This doesn’t mean however, that you need to splash out on expensive ingredients, quite the contrary in fact. People here are experts at creating delicious dishes using fresh local produce at very little cost.

Barbecued chicken is a favourite and it is much more economical to buy a whole chicken and get your butcher to joint it for you which is what the locals here usually do. A typical way to barbecue chicken here is once you have all the separate cuts, marinade the pieces in lemon juice, olive oil, garlic and thyme for a couple of hours. The marinade, as well as producing a lovely flavour, helps keep the meat moist during cooking and if you keep the cuts small it takes hardly any time which avoids burnt outsides and raw centres.

Other popular marinades for meat are honey and lemon or mustard and orange. However, nothing beats a pork or lamb chop or sausages and burgers simply cooked on the barbecue. Chops are generally cut really thin in Andalucia that means quick cooking and things don’t get burnt. A favourite way to barbecue sausages is to roll them up and then skewer straight through with a sprig of rosemary or thyme for natural sausage skewers.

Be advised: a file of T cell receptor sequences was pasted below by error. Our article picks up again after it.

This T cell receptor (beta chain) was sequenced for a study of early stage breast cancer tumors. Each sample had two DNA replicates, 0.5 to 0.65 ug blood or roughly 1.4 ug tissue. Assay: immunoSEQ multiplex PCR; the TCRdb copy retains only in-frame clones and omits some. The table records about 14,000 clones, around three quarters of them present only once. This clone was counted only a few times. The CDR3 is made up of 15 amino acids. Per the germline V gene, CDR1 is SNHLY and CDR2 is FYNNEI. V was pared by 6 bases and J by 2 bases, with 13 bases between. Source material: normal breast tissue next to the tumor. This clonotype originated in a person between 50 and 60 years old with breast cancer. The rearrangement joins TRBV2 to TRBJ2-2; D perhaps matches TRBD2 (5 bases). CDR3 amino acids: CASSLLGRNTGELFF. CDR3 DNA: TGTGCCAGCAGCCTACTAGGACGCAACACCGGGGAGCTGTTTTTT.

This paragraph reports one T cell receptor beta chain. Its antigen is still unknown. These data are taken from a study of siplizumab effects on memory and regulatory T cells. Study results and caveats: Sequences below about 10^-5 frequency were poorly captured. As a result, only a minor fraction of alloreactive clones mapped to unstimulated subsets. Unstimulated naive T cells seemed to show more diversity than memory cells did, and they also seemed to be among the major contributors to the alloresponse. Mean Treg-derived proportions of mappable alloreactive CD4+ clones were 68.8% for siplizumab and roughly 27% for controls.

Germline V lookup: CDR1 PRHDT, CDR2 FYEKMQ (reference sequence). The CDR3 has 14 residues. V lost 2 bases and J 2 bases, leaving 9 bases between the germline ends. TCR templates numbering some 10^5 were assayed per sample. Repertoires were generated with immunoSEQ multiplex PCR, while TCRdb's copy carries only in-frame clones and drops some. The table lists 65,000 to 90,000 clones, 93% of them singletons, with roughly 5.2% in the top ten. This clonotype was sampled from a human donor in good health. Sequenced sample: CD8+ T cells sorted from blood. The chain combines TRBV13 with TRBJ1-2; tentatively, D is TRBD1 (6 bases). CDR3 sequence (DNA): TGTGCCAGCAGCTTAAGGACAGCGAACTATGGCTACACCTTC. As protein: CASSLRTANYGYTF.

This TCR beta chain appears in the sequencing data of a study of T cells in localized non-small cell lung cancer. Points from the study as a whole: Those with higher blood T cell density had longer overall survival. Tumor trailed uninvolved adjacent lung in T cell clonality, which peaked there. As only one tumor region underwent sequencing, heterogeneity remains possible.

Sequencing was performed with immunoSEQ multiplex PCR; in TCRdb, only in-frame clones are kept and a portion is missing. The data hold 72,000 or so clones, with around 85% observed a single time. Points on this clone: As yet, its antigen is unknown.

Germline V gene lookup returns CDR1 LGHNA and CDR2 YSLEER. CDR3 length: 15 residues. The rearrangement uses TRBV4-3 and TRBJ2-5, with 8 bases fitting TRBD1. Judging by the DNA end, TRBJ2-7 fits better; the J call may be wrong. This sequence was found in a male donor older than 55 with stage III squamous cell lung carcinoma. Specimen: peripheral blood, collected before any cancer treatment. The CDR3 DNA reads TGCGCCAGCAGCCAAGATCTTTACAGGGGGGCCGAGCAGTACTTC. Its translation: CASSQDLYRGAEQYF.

Being close to the coast, fish is obviously a favourite barbecue dish and everything from quick seared sardines or prawns to fresh tuna steaks are cooked on the barbecue. Tuna stuffed with mint, wrapped in foil is a lovely treat but my favourites by far have to be gambas al pil-pil and the Spanish paella, either the seafood or rabbit and chicken varieties, which can all be cooked on the barbecue.

But the barbecue doesn’t have to mean meat or fish with a side salad, many vegetable dishes can be prepared the same way as meat dishes. Baked potatoes are lovely cooked in the hot embers of your barbecue and if you put some olive oil, thyme and garlic in before cooking they are simply delicious. Vegetable kebabs are an obvious favourite too and if you have some good cazuelas you can do garlic mushrooms in olive oil, which are prepared in a similar way to gambas al pil-pil.

A typical vegetable dish eaten especially in the summer is ‘escalibada’ which is tomatoes, red peppers and onions that are cooked on the barbecue grill until soft in the middle. It doesn’t matter if the skins are a bit black as it all adds to the flavour and the skin is discarded anyway. Once cooked and peeled, chop them up, mix them together, add some salt and a drizzle of olive oil and that’s it. The beauty of this dish is that it can be eaten hot or cold so you can prepare it in advance if you wish.

During the summer, the best time to have your barbecue is in the evening – often it is just too hot at lunchtime anyway. The best thing about evening barbecues is the atmosphere. Garden lights or outdoor candles create a really warm, friendly feeling and after the meal what better way to relax than to put some more wood on the fire, sit back in the warm glow and watch the stars . . .